Or Are Blisters Caused By Wearing The Wrong Shoes

Or socks?

Let Me Tell You A Quick Story

One day back in 2008 I was on my morning walk. I was 8 minutes in and I started to get that familiar hot-spot feeling at the back of both heels. I tightened my laces, which relieved things a bit, and kept going. But shortly after that, I felt that familiar stinging pain of a blister.

What the ...

I was confused. 

Not only was I 100% sure my foot wasn’t moving in my shoe, but just as I did every morning before going for my walk, I had taped my heels. So how on earth could anything be rubbing on that skin? It was fully covered with tape! 

 I do my laces up tight to stop blisters -  image credit

I do my laces up tight to stop blisters - image credit

The fact is, there wasn’t anything rubbing my heel. 

But because of the way my heel bone was moving inside my foot, my skin was stretching up and down with every step I took. And I could feel it! 

When the skin stretches (shears) too far and for too long, the connections between skin cells fatigue and break. These tiny tears under the skin surface are the start of the blister injury. Fluid fills the injured area and that when it starts to look like a blister. [Interesting fact: It can take up to two hours for a blister to fully fill with fluid].

This is what skin shear feels like

Step 1 Place the tip of your right index finger on the back of your left hand. 

Step 2 Wobble it back and forth but keep it stuck to the same bit of skin. Notice how your skin stretches? This is shear and this is what causes blisters. Keep wobbling as you read:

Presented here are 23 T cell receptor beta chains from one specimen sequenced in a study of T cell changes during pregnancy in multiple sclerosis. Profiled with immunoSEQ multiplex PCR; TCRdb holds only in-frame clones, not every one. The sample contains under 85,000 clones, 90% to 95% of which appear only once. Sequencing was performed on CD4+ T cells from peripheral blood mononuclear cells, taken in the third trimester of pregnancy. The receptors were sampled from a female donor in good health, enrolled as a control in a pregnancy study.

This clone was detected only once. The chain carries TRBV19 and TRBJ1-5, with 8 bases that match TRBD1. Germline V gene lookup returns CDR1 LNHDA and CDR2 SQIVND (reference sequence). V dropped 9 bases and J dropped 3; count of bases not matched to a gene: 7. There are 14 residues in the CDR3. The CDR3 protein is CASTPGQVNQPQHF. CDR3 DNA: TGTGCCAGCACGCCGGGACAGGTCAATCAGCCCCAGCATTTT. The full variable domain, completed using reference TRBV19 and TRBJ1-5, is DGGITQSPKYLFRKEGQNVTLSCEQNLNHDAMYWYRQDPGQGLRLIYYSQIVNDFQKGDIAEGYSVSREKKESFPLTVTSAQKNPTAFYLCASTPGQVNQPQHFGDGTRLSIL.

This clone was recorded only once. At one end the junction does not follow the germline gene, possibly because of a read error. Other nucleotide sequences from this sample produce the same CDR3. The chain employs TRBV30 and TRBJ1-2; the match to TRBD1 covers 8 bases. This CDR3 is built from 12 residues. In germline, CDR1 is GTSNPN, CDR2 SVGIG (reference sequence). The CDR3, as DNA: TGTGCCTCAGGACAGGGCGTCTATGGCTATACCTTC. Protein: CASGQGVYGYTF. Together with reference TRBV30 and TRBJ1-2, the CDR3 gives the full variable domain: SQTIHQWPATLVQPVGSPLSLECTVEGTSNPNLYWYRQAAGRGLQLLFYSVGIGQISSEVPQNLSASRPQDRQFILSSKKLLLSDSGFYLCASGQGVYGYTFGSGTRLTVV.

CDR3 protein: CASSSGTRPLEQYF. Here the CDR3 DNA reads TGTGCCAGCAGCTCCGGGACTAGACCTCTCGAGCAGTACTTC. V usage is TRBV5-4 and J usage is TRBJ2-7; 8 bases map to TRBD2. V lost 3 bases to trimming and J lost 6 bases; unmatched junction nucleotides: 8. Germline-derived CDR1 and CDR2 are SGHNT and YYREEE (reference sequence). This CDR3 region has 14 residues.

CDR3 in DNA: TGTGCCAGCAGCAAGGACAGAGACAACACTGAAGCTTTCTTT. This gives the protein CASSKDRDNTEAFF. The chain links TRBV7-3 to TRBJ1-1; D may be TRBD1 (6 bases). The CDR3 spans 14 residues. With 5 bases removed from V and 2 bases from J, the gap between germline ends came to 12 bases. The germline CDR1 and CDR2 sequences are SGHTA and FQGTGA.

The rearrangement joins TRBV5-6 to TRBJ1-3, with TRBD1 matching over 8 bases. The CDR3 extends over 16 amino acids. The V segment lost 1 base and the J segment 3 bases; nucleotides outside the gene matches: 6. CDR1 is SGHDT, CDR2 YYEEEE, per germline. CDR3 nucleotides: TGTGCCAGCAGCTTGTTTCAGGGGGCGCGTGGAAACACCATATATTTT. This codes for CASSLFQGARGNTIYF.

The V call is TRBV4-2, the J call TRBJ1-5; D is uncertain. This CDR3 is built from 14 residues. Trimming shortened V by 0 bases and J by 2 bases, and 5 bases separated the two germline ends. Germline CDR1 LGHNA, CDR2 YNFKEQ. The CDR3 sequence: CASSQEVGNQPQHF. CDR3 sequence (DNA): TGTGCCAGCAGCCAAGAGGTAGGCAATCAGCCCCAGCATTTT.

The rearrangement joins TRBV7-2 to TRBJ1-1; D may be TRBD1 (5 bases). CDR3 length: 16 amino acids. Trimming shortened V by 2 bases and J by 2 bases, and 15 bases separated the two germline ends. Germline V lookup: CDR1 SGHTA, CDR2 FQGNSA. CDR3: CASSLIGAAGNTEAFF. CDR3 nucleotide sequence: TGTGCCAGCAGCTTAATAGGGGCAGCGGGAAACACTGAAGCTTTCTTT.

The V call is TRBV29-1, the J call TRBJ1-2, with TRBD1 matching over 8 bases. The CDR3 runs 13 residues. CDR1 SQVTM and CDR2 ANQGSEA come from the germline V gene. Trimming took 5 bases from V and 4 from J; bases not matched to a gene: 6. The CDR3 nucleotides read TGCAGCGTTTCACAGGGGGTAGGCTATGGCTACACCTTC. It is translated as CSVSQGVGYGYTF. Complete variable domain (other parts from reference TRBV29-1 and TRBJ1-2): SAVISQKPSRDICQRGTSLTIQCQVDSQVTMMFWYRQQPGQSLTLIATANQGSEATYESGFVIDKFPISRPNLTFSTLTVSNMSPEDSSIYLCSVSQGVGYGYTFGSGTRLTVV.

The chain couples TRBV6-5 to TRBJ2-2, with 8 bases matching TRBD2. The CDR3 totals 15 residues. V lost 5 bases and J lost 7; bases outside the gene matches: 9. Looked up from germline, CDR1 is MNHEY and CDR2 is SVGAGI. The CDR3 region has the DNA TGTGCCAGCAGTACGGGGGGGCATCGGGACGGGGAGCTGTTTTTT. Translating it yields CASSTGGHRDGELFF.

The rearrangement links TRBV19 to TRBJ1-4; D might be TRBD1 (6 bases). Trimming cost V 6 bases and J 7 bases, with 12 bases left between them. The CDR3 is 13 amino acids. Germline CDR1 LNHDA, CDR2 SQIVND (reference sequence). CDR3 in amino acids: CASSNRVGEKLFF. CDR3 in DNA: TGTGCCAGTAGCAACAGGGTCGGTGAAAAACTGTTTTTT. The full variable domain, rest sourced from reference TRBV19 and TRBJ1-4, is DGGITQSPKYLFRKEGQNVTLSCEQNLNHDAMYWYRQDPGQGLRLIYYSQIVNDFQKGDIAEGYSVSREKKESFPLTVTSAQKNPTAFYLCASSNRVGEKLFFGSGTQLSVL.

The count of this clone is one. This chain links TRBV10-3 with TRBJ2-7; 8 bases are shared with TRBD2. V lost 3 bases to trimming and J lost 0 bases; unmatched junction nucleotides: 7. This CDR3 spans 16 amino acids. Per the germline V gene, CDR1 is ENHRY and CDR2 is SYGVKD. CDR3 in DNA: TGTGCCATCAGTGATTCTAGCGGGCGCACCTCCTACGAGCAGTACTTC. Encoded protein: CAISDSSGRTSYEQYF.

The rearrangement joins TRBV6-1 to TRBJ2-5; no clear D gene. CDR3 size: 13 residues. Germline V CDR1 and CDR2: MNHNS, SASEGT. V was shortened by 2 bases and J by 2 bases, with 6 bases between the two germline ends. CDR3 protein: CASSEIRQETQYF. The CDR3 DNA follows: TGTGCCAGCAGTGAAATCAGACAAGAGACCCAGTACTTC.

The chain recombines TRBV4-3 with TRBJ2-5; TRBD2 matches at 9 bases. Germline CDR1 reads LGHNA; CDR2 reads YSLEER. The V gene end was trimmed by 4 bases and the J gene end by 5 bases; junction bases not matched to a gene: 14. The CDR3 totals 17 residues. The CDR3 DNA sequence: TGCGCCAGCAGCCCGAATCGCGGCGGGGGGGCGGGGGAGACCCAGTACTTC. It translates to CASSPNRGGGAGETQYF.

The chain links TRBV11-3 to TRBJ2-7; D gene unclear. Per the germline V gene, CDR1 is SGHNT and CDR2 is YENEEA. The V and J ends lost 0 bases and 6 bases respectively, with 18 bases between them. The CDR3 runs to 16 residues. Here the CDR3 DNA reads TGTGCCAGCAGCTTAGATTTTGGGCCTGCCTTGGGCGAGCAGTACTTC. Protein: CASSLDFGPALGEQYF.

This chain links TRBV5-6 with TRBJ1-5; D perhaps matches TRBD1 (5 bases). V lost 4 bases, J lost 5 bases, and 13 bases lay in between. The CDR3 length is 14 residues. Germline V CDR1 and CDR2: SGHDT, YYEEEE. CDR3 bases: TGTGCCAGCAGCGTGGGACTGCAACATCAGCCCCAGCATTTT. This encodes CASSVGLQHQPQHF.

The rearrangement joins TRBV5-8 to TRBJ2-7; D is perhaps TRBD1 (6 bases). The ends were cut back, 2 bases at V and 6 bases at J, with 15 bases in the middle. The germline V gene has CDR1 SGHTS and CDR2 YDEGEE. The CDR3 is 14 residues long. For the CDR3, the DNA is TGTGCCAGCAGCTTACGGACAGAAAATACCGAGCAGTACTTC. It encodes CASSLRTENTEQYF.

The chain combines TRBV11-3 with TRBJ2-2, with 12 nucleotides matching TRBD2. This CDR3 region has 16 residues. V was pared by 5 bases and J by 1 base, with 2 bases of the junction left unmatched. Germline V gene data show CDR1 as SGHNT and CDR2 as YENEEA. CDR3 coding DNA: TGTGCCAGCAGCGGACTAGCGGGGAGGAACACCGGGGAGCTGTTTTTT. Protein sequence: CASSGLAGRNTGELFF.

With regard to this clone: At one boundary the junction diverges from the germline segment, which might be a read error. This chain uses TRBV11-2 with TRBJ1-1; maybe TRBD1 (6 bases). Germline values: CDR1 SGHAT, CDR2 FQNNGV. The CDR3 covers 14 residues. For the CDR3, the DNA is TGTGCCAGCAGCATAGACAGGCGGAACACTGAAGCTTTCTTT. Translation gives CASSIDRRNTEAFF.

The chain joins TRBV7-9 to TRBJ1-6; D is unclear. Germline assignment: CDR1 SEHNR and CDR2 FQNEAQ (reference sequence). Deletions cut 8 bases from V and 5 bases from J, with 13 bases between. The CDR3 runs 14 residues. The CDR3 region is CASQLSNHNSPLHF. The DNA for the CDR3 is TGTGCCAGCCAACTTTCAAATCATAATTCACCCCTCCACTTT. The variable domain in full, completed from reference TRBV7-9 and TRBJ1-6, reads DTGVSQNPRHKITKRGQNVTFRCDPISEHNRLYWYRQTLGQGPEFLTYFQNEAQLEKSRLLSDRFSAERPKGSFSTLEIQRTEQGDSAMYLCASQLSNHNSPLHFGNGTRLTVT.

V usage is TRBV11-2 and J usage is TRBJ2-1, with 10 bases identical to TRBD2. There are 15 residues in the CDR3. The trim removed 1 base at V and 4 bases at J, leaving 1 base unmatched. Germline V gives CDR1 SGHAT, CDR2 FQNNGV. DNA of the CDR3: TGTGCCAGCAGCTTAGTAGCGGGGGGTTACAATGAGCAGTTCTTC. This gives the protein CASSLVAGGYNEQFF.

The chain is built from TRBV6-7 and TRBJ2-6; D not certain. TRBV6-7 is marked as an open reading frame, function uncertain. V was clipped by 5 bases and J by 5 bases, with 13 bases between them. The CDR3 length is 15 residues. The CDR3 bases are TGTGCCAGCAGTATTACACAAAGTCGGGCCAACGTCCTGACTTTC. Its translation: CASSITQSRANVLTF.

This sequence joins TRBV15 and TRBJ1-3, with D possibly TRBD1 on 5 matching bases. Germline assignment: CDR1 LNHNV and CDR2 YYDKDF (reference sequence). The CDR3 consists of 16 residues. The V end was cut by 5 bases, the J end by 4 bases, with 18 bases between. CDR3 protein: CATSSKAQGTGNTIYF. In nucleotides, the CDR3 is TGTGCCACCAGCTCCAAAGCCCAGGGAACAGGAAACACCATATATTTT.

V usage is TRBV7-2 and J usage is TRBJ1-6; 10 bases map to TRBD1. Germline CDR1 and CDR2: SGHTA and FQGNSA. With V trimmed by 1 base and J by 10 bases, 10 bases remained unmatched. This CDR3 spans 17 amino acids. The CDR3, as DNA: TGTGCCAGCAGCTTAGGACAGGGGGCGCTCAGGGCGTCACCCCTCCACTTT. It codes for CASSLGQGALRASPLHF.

Shear might look like rubbing but it’s not. Notice how your finger tip has not moved relative to the skin of the back of your hand? But your skin has moved relative to the underlying bone. This is shear - a parallel sliding of connected tissue layers across one another. Shear happens internally, whereas rubbing happens to the surface of the skin. When skin shear is excessive and repetitive, blisters form. 

 
 skin shear
 

The relevance of heat, moisture and friction!

The popular theory is that heat, moisture and friction cause blisters. While these factors are relevant, they represent a shallow and incomplete understanding of the blister process - and an unhelpful one at that. Here's why:

It gets hot in your shoe - that's unavoidable. This makes your foot sweat (moisture) - that's unavoidable. This increases friction levels.

Try keeping your feet cool and dry in your shoes when you're exercising - it's impossible!

[Friction has an unfortunate double meaning: one is rubbing, the other is the degree of grip or slipperiness. The latter definition is the one we need to use].

It's how high friction levels contribute to skin shear that causes blisters. High friction levels cause the skin, sock and shoe to stick together for a bit longer. And because the bones continue to move inside your foot, the skin is made to stretch.

Shear is normal and it happens with every step you take. Thankfully, the feet are able to tolerate a lot of it. Blisters only occur when shear is excessive and repetitive. That threshold is different for everyone ... some people are blister prone, others seem to be blister-resistant.

If you want to stop getting blisters on your feet, you’ll need to start from this new understanding of what causes blisters.

Actually, we’ve known since 1955 this is what causes blisters. Somewhere / somehow, it all just got lost in the translation.

You’ll need to start thinking about how you can:

  1. Reduce friction levels

  2. Reduce peak pressures

  3. Reduce bone movement

  4. Alter your skin’s cellular make-up to increase its resistance to blister-causing shear

Everything you’ll read and see from me about preventing and treating foot blisters is focussing on these 4 factors.